Cumbria community digs NHS-funded fibre

Cumbria community digs NHS-funded fibre

Summary: The Alston Moor area will have next-generation broadband connectivity by the end of the year, thanks to a social enterprise rollout that is partly funded by the NHS

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  • A community in Cumbria is installing its own next-generation broadband access, with the aim of turning on the fibre-based connectivity by the end of the year.

    Alston Moor, based around the town of Alston, will get the high-speed broadband access through a social enterprise called Cybermoor. The company's chief executive, Daniel Heery, told ZDNet UK on Monday that the equipment being installed was capable of giving speeds of up to 100Mbps, but residents would have to make do with 20Mbps when the network goes live.

    "We're currently in the process of securing 20Mbps backhaul," Heery said, adding that 100Mbps backhaul — referring to the connection between the access part of the network and the core network — "tends to be quite costly, so we have to wait for the prices to fall".

    The backhaul link will be based on a microwave link between Alston Moor and Telewest's network in Newcastle. Deploying the masts and link will incur a one-off cost of around £100,000, Heery said, whereas other ISPs quoted more than £50,000 per year for extending their networks to the area.

    All photos are courtesy of Cybermoor.

  •  This picture shows fibre ducting waiting to be laid.

    Cybermoor's deployment is being supported by a mix of community and public sector funding, including money from the NHS, Heery said.

    "One of the key things we intend to do is around telehealth," Heery said. "[The NHS] will be using devices to monitor people's blood pressure, blood oxygen levels and weight at home. Nurses can monitor these things remotely and intervene [if necessary]. It saves the NHS quite a lot of money in terms of ambulance, hospital beds and so on."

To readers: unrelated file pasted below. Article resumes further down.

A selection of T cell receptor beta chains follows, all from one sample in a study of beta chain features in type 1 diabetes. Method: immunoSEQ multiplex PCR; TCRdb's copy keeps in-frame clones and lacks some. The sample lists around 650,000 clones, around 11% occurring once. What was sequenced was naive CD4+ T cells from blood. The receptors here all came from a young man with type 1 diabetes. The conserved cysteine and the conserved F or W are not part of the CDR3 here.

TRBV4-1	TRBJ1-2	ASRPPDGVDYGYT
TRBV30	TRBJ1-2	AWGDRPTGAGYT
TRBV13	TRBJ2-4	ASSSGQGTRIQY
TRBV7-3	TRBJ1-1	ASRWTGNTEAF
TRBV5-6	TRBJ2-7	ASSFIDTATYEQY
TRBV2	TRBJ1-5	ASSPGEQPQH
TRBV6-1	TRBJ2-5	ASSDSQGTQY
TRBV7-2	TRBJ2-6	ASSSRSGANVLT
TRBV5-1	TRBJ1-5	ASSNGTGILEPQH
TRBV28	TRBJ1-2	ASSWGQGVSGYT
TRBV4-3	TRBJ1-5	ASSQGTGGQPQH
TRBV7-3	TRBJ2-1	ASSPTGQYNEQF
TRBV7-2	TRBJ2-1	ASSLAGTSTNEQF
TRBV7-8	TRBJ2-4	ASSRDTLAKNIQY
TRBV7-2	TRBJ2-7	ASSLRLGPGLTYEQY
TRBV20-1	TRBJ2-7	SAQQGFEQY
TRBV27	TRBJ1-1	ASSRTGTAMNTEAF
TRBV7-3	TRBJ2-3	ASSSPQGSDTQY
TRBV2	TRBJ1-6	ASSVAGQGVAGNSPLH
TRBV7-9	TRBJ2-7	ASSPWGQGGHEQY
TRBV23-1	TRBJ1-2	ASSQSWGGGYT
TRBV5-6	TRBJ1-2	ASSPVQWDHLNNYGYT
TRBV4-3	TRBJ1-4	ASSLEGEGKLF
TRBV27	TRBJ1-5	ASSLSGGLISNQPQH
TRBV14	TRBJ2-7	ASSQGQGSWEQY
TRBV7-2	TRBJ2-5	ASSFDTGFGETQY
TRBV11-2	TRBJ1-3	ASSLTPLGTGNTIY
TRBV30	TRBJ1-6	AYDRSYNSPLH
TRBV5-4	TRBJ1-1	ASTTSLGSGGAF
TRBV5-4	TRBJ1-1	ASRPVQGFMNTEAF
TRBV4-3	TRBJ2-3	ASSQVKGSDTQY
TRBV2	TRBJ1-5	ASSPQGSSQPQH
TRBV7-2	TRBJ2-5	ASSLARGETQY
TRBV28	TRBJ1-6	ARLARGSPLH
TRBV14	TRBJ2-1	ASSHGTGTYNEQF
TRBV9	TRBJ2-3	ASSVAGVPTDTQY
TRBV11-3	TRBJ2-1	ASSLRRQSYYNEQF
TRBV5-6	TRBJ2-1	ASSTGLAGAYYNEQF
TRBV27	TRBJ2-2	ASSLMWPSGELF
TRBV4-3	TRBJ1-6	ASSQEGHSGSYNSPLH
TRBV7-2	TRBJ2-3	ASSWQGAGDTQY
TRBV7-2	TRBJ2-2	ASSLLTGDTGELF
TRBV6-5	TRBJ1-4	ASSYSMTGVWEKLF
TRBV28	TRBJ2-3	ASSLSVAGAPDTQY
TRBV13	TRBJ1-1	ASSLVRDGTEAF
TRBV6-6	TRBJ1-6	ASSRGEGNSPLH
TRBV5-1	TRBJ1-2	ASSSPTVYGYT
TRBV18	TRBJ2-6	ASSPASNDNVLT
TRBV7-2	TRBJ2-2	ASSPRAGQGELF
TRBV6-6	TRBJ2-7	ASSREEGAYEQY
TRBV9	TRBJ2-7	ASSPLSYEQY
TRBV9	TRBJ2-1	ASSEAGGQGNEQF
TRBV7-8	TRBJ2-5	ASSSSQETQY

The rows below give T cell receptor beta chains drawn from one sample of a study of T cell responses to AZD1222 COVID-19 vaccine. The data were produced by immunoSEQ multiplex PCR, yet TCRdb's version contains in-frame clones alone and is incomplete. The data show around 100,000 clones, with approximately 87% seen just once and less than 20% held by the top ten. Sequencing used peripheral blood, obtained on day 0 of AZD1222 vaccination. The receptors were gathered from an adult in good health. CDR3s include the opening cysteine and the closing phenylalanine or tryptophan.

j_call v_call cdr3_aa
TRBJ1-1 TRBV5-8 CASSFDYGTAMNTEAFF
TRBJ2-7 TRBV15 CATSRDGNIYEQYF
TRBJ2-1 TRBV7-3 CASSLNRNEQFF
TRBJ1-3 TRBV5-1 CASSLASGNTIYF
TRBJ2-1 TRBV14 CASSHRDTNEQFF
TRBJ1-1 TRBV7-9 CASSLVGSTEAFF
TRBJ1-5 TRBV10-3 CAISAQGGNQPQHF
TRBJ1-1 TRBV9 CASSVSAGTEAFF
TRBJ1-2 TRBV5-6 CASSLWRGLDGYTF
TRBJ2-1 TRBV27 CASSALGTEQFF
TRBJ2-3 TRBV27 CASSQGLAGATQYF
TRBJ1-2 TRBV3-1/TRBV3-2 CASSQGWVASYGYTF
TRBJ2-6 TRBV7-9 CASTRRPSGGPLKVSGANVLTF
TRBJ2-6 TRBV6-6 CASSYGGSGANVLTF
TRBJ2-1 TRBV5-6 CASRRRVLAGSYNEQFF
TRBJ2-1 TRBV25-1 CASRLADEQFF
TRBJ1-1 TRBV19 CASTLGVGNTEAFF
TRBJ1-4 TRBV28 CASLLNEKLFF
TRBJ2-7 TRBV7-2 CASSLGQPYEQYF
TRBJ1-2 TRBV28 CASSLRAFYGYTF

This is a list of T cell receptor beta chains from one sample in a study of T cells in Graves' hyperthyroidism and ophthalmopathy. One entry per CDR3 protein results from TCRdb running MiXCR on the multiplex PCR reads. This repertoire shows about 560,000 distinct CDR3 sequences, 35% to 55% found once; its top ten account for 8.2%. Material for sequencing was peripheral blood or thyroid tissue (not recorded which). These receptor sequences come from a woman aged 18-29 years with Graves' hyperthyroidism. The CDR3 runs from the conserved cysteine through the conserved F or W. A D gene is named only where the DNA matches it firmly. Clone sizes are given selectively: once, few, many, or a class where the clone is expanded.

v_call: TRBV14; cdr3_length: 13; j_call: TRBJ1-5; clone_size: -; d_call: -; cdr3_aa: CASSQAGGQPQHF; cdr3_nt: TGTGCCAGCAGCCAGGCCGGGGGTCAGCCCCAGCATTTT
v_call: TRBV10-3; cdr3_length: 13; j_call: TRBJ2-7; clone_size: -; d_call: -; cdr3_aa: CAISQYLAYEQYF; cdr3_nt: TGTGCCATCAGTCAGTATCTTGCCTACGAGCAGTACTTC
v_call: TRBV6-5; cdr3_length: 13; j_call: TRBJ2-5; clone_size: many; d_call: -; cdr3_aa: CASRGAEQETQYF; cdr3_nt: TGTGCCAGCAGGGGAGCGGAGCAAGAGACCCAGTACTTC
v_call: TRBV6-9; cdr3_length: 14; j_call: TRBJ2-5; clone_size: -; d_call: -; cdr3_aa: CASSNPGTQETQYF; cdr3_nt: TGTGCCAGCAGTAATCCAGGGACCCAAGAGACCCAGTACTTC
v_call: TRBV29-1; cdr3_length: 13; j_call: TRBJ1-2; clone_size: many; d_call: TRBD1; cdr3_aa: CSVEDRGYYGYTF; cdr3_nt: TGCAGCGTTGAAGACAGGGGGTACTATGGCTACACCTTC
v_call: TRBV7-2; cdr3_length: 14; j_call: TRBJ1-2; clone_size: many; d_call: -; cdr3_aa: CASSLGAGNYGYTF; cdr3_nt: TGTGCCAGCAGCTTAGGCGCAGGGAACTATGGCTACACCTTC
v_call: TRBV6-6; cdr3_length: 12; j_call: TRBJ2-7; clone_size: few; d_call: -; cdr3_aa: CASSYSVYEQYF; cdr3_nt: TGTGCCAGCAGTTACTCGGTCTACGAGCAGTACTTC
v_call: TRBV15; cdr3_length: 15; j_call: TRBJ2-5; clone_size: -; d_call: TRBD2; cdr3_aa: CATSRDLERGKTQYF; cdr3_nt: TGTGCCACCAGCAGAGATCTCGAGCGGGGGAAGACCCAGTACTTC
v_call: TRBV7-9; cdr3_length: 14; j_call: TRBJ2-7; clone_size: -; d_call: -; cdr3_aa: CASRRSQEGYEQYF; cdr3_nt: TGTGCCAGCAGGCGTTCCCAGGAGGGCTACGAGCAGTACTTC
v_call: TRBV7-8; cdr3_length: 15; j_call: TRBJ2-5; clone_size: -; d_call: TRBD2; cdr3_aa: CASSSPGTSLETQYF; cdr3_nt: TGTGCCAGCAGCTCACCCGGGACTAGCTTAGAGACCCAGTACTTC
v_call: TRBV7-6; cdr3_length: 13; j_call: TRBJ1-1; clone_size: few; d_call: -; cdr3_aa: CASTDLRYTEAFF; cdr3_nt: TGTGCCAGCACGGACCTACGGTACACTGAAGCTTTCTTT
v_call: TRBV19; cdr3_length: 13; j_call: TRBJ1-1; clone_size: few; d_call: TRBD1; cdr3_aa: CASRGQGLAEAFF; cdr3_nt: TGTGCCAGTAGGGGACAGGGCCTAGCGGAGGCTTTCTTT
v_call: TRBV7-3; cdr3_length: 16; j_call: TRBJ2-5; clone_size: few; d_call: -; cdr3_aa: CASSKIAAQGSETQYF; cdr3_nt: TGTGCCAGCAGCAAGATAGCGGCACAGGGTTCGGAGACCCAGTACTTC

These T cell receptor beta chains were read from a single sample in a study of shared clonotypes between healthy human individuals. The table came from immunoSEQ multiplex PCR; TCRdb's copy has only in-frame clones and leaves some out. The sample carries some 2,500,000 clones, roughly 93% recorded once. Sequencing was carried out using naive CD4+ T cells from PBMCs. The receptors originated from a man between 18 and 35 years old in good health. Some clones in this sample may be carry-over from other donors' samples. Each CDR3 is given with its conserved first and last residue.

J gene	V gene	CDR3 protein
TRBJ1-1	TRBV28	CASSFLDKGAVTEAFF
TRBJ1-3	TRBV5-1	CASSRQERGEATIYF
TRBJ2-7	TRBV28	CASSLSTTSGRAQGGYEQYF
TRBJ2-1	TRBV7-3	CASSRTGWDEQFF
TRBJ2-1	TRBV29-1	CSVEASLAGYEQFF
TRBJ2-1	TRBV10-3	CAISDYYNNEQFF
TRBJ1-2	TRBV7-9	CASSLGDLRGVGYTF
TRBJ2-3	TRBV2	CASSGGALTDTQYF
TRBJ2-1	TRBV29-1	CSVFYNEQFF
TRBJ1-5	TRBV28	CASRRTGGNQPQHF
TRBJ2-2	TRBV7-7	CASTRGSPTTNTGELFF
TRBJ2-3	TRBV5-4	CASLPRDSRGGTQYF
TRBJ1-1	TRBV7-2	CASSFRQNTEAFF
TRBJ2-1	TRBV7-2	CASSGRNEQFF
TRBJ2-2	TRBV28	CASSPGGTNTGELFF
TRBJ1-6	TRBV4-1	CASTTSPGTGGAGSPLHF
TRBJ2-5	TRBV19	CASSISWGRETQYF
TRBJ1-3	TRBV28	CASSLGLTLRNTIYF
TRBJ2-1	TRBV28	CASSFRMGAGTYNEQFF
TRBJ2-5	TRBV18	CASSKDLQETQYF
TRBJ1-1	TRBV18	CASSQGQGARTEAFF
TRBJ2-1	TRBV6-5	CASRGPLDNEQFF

Topics: Government UK, Broadband, Networking

David Meyer

About David Meyer

David Meyer is a freelance technology journalist. He fell into journalism when he realised his musical career wouldn't pay the bills. David's main focus is on communications, as well as internet technologies, regulation and mobile devices.

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2 comments
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  • I think its...

    Great that community projects like this can happen, but there's being some stipulation over the amount of money that the local NHS had to invest in it, although they will draw some use from it I don't think that much money should have being invested in to it from the NHS.

    Maybe half of that figure should have being invested only.
    CA-aba1d
  • NHS spending question

    I often wonder how long it will be before the whole NHS budget is spend on adminstration and non real medical applications.
    I cannot believe that the local NHS should spend on such as this, however worthy it might be, and cannot believe that their stated usage will ever justify the outlay.
    Such social outlay should be borne by local authorities, i.e. funded by local users and usage charges.
    hampshirehog